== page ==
By Harlan Ullman
Defining a year with a single word defies logic and common sense. Yet, in many ways, 2017 was a year defined by the word outrage that crossed political, economic, social, cultural and emotional boundaries in the United States. The source of much of this outrage was fear of the future. Fear unleashed anger. And anger became outrage.
Diminishing standards of living; wage stagnation; the skyrocketing costs of health care and education; and the increasing gaps between rich and poor were grounds for fear of the future. In this highly polarized, divisive and entirely partisan political environment, for many Americans, the target for this outrage was failed and failing government.
Cleaning up “the swamp” in Washington became a metaphor for this resentment against govenment and one reason why Donald Trump was elected president. His first eleven months in office were marked by this partisan outrage that is still growing. And presidential tweets, many coarse and crude, were accelerants to fueling outrage.
Democrats were outraged that while Hillary Clinton won the popular vote, she lost the vital electoral college. Further, the president’s continued use of incendiary language calling Mrs. Clinton “Lyin’ Hillary,” and Senator Elizabeth Warren “Pocahontas” inflamed Democrats. And Trump’s commitment to undo President Barack Obama’s legacies and programs provoked long-term animosity that has not abated.
Republicans were outraged by the refusal of Democrats to accept the election results. Indeed, the subsequent investigation over Russian involvement and interference in the elections was seen as an attempt to de-legitimize the president’s victory. The end of bipartisanship in Congress was blamed on the Democrats refusal to work across the aisle. Most votes followed party lines.
The president’s truculence in not condemning or confronting Russia and Vladimir Putin drew outrage from both Republicans and Democrats. Even his National Security Strategy released before Christmas was highly crticized for failing to place any priority on advancing democracy, human rights and Western values. And of course his twitter war of words with North Korea and Kim (Little Rocket Man) Jung Un promoted outrage on both side of the 38th parallel dividing the two Koreas.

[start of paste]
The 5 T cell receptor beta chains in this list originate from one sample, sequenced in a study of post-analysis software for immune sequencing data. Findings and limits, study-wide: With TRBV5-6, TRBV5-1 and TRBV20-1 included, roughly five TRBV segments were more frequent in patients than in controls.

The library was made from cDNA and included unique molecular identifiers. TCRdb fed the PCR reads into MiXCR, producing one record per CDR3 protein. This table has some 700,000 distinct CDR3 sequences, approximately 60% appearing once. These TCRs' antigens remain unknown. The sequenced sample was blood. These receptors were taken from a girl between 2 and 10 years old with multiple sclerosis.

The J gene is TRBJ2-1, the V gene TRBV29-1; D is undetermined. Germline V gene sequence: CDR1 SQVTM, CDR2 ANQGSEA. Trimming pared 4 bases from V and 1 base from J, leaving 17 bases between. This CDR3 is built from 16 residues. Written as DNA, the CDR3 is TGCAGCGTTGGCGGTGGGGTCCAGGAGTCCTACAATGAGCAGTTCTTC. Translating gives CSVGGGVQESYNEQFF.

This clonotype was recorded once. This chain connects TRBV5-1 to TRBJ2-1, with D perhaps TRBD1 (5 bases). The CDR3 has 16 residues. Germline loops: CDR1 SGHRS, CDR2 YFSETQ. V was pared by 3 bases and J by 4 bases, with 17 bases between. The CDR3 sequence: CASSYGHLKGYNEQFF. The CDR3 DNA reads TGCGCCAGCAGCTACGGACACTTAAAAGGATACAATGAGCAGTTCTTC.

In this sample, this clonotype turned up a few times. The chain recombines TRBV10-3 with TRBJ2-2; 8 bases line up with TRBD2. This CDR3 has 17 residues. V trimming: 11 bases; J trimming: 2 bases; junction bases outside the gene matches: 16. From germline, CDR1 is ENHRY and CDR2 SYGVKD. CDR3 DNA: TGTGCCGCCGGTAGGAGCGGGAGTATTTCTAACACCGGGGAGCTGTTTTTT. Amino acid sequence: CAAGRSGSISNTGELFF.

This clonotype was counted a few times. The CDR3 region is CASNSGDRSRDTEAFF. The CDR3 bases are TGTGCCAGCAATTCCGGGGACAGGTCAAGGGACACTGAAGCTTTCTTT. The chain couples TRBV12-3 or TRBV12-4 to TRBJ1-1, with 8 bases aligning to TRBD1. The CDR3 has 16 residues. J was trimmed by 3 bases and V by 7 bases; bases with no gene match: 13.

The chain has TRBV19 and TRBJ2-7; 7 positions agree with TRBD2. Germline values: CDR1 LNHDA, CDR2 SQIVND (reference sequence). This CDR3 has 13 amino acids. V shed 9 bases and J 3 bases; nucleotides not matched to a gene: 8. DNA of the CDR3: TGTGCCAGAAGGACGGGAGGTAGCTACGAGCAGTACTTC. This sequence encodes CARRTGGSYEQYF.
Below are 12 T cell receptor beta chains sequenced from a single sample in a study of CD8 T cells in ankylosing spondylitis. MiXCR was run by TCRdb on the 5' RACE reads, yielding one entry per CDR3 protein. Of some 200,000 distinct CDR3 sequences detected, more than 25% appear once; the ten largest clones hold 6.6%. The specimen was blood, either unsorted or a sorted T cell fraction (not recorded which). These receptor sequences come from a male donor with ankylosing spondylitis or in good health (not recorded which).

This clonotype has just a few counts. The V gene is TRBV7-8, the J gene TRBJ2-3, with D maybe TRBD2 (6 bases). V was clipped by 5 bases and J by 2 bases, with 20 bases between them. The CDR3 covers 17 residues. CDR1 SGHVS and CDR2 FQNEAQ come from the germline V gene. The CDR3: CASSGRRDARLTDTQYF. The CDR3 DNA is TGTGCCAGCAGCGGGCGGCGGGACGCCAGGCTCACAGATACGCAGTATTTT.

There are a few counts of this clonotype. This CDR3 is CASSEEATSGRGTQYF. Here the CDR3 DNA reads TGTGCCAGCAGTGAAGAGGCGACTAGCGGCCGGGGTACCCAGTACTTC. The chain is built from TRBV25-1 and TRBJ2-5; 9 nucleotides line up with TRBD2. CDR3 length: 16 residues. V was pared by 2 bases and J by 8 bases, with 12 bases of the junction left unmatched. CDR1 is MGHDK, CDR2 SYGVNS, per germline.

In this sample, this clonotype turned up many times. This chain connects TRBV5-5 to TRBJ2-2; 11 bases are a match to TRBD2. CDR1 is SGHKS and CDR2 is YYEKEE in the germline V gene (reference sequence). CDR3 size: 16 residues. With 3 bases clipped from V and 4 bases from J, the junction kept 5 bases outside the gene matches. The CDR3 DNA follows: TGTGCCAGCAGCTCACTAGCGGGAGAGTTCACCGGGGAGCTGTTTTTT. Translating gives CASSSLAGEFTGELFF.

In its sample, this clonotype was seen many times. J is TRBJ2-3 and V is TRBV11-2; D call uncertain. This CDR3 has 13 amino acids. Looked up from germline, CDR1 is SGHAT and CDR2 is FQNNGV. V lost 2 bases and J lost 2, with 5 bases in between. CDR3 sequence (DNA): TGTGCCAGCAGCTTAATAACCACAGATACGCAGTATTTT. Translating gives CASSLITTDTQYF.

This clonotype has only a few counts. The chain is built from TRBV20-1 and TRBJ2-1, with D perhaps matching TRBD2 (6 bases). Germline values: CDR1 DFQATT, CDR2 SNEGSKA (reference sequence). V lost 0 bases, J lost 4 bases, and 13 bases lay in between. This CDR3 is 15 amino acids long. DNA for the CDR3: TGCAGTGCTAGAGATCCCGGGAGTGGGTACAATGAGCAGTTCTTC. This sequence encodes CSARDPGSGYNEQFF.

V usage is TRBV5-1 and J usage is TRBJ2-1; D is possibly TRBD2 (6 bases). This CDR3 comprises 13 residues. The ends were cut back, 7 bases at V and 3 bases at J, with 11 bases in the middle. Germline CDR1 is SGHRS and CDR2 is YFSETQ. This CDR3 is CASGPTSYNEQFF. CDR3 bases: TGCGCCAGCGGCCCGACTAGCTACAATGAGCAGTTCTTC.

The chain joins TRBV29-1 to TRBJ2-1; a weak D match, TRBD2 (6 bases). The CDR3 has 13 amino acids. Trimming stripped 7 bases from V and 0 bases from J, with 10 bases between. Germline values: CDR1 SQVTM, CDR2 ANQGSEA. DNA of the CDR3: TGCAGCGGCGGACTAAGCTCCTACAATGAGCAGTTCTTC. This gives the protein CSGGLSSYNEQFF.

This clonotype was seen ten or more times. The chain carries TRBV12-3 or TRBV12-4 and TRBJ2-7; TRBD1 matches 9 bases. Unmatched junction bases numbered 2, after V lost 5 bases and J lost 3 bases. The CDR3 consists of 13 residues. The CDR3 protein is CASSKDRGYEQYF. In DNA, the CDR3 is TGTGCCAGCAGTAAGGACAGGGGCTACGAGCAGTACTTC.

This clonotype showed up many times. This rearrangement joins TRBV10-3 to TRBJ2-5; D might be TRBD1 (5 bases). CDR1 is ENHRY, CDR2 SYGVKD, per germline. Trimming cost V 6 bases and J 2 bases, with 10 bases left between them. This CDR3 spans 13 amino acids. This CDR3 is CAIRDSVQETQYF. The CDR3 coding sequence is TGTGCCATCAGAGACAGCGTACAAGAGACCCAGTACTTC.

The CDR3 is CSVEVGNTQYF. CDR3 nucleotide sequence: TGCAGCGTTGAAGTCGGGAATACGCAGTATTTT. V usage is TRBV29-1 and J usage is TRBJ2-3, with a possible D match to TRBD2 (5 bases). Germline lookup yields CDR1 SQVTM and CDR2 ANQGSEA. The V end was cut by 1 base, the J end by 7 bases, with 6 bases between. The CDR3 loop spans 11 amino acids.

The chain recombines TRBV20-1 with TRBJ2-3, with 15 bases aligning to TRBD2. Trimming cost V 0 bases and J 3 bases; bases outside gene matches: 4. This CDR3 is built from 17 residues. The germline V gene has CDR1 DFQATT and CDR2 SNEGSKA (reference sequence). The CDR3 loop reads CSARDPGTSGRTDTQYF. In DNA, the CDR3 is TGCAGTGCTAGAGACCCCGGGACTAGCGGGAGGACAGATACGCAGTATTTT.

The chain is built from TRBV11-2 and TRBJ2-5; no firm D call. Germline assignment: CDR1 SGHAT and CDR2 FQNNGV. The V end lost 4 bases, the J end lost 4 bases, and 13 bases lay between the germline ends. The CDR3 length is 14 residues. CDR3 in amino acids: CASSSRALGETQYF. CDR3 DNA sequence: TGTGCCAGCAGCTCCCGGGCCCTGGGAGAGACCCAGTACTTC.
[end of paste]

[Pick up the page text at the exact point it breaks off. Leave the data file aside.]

Perhaps nowhere was outrage more strongly expressed than in the “@me too” movement over sexual harassment. While the president and losing Arkansas senatorial candidate Roy Moore vehemently denied all charges of sexual harassment, beginning with the undoing of Fox News heavyweights Roger Ailes and Bill O’Reilly earlier this year, a veritable tidal wave of outrage consumed a litany of famous celebrities and members of Congress. This movement is far from over.
The combination of outrage at home has been matched abroad. In international politics, the president’s initial refusal to embrace Article 5, the centerpiece for NATO’s security; withdrawal from the Trans-Pacific Partnership and the Paris Climate Accord; and failure to certify the Joint Comprehensive Plan of Action (JCPOA) to prevent Iran from obraining nuclear weapons were regarded as an American global retreat ending seven decades of Washington’s leadership.
BREXIT was a measure of Britons’ dislike of being bound to bureaucrats in Brussels. The wave of right wing leaning governments coming to power in Europe likewise reflects public rejection of liberal Western norms. The president’s recognition of Jerusalem has sparked outrage in the region; in the UN against this action; and in a large majority of the Muslim and Arab worlds.
The obvious solution to tempering outrage in American politics is beyond any chance of obtaining it. Govenment must be seen as working for the people. But the unspannable gap of polarized politics makes bipartisanship, civility and compromise impossible.
Closing this gap can only by accomplished in the short term by presidential leadership. Because President Trump’s theory of governing rests in maintaing his base of about 1/3 of the electorate whose fear of the future and disdain of government are prime motivations, no incentive exists to change this philosphy. The conclusion is as predictable as are continued presidential tweets.
As much as outrage dominated 2017, 2018 might even be worse. Few bright spots dot the near horizon. The Tax Law may keep the economy viable for the short-term. China may become more responsible towards North Korea. And riots in Iran may force the Imams to listen. But do not count on any of that.
The good news is that for Americans, no existential dangers threaten us. The bad news is also clear. We know a major cause of this outrage. But will that matter?
Dr. Harlan Ullman has Served on the Senior Advisory Group for Supreme Allied Commander Europe (2004-2016) and is currently Senior Advisor at Washington D.C.’s Atlantic Council,